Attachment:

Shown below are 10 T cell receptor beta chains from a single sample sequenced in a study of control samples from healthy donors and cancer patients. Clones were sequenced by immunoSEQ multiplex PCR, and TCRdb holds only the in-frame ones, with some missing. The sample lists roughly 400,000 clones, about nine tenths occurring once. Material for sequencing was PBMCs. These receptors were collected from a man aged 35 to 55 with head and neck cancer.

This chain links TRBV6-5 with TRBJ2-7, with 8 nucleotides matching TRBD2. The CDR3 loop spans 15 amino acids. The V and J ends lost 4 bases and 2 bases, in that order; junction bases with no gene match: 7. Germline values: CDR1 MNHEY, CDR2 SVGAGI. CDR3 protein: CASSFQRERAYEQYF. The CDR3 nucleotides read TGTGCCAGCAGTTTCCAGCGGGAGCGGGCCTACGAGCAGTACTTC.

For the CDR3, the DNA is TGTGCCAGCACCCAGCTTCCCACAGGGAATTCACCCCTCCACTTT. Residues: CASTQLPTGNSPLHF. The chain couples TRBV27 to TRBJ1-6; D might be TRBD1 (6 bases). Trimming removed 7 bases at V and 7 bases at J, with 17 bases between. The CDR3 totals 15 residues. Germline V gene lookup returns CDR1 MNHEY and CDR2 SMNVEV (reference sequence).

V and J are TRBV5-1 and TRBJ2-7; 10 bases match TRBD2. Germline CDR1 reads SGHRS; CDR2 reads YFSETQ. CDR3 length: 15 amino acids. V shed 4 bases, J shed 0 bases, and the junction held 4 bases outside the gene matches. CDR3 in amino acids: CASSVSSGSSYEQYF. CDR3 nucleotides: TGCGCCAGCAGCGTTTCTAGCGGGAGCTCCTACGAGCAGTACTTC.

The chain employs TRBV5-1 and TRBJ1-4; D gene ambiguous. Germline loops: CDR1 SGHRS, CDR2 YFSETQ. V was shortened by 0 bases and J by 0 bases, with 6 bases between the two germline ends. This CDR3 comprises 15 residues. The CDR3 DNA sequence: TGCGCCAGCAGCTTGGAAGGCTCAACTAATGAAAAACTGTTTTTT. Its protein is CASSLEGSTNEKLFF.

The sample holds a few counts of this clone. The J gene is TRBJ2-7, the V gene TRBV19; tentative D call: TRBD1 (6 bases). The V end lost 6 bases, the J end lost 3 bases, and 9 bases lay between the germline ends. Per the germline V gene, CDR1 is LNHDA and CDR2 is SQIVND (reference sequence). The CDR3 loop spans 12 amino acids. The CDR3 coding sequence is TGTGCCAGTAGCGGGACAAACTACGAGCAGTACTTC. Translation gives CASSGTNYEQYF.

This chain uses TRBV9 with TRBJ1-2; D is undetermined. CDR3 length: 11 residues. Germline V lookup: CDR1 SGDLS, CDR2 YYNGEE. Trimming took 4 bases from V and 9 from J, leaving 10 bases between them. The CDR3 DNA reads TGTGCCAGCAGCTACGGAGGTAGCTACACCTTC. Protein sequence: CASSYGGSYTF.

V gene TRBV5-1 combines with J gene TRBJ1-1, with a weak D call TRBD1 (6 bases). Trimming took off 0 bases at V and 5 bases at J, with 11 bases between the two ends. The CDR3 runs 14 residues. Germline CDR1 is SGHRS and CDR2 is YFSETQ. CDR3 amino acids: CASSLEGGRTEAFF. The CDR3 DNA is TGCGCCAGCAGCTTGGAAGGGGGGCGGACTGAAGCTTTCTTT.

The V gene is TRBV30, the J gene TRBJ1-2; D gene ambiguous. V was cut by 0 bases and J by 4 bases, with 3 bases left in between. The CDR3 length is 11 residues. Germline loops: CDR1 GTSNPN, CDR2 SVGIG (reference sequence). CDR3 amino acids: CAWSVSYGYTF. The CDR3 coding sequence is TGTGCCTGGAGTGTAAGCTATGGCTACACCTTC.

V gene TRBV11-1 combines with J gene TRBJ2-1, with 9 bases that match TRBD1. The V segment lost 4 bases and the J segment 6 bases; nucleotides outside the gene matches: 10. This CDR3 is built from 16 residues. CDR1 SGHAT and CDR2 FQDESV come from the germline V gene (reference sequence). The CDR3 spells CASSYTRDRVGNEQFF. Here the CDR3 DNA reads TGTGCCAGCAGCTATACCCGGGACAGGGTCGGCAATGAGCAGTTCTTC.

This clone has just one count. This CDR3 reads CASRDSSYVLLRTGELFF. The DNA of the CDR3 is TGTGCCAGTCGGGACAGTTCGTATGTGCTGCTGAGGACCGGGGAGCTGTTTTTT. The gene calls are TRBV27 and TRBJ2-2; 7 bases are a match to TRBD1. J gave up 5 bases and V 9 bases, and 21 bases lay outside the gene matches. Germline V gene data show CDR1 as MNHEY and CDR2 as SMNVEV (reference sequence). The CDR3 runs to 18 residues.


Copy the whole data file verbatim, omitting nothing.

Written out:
Shown below are 10 T cell receptor beta chains from a single sample sequenced in a study of control samples from healthy donors and cancer patients. Clones were sequenced by immunoSEQ multiplex PCR, and TCRdb holds only the in-frame ones, with some missing. The sample lists roughly 400,000 clones, about nine tenths occurring once. Material for sequencing was PBMCs. These receptors were collected from a man aged 35 to 55 with head and neck cancer.

This chain links TRBV6-5 with TRBJ2-7, with 8 nucleotides matching TRBD2. The CDR3 loop spans 15 amino acids. The V and J ends lost 4 bases and 2 bases, in that order; junction bases with no gene match: 7. Germline values: CDR1 MNHEY, CDR2 SVGAGI. CDR3 protein: CASSFQRERAYEQYF. The CDR3 nucleotides read TGTGCCAGCAGTTTCCAGCGGGAGCGGGCCTACGAGCAGTACTTC.

For the CDR3, the DNA is TGTGCCAGCACCCAGCTTCCCACAGGGAATTCACCCCTCCACTTT. Residues: CASTQLPTGNSPLHF. The chain couples TRBV27 to TRBJ1-6; D might be TRBD1 (6 bases). Trimming removed 7 bases at V and 7 bases at J, with 17 bases between. The CDR3 totals 15 residues. Germline V gene lookup returns CDR1 MNHEY and CDR2 SMNVEV (reference sequence).

V and J are TRBV5-1 and TRBJ2-7; 10 bases match TRBD2. Germline CDR1 reads SGHRS; CDR2 reads YFSETQ. CDR3 length: 15 amino acids. V shed 4 bases, J shed 0 bases, and the junction held 4 bases outside the gene matches. CDR3 in amino acids: CASSVSSGSSYEQYF. CDR3 nucleotides: TGCGCCAGCAGCGTTTCTAGCGGGAGCTCCTACGAGCAGTACTTC.

The chain employs TRBV5-1 and TRBJ1-4; D gene ambiguous. Germline loops: CDR1 SGHRS, CDR2 YFSETQ. V was shortened by 0 bases and J by 0 bases, with 6 bases between the two germline ends. This CDR3 comprises 15 residues. The CDR3 DNA sequence: TGCGCCAGCAGCTTGGAAGGCTCAACTAATGAAAAACTGTTTTTT. Its protein is CASSLEGSTNEKLFF.

The sample holds a few counts of this clone. The J gene is TRBJ2-7, the V gene TRBV19; tentative D call: TRBD1 (6 bases). The V end lost 6 bases, the J end lost 3 bases, and 9 bases lay between the germline ends. Per the germline V gene, CDR1 is LNHDA and CDR2 is SQIVND (reference sequence). The CDR3 loop spans 12 amino acids. The CDR3 coding sequence is TGTGCCAGTAGCGGGACAAACTACGAGCAGTACTTC. Translation gives CASSGTNYEQYF.

This chain uses TRBV9 with TRBJ1-2; D is undetermined. CDR3 length: 11 residues. Germline V lookup: CDR1 SGDLS, CDR2 YYNGEE. Trimming took 4 bases from V and 9 from J, leaving 10 bases between them. The CDR3 DNA reads TGTGCCAGCAGCTACGGAGGTAGCTACACCTTC. Protein sequence: CASSYGGSYTF.

V gene TRBV5-1 combines with J gene TRBJ1-1, with a weak D call TRBD1 (6 bases). Trimming took off 0 bases at V and 5 bases at J, with 11 bases between the two ends. The CDR3 runs 14 residues. Germline CDR1 is SGHRS and CDR2 is YFSETQ. CDR3 amino acids: CASSLEGGRTEAFF. The CDR3 DNA is TGCGCCAGCAGCTTGGAAGGGGGGCGGACTGAAGCTTTCTTT.

The V gene is TRBV30, the J gene TRBJ1-2; D gene ambiguous. V was cut by 0 bases and J by 4 bases, with 3 bases left in between. The CDR3 length is 11 residues. Germline loops: CDR1 GTSNPN, CDR2 SVGIG (reference sequence). CDR3 amino acids: CAWSVSYGYTF. The CDR3 coding sequence is TGTGCCTGGAGTGTAAGCTATGGCTACACCTTC.

V gene TRBV11-1 combines with J gene TRBJ2-1, with 9 bases that match TRBD1. The V segment lost 4 bases and the J segment 6 bases; nucleotides outside the gene matches: 10. This CDR3 is built from 16 residues. CDR1 SGHAT and CDR2 FQDESV come from the germline V gene (reference sequence). The CDR3 spells CASSYTRDRVGNEQFF. Here the CDR3 DNA reads TGTGCCAGCAGCTATACCCGGGACAGGGTCGGCAATGAGCAGTTCTTC.

This clone has just one count. This CDR3 reads CASRDSSYVLLRTGELFF. The DNA of the CDR3 is TGTGCCAGTCGGGACAGTTCGTATGTGCTGCTGAGGACCGGGGAGCTGTTTTTT. The gene calls are TRBV27 and TRBJ2-2; 7 bases are a match to TRBD1. J gave up 5 bases and V 9 bases, and 21 bases lay outside the gene matches. Germline V gene data show CDR1 as MNHEY and CDR2 as SMNVEV (reference sequence). The CDR3 runs to 18 residues.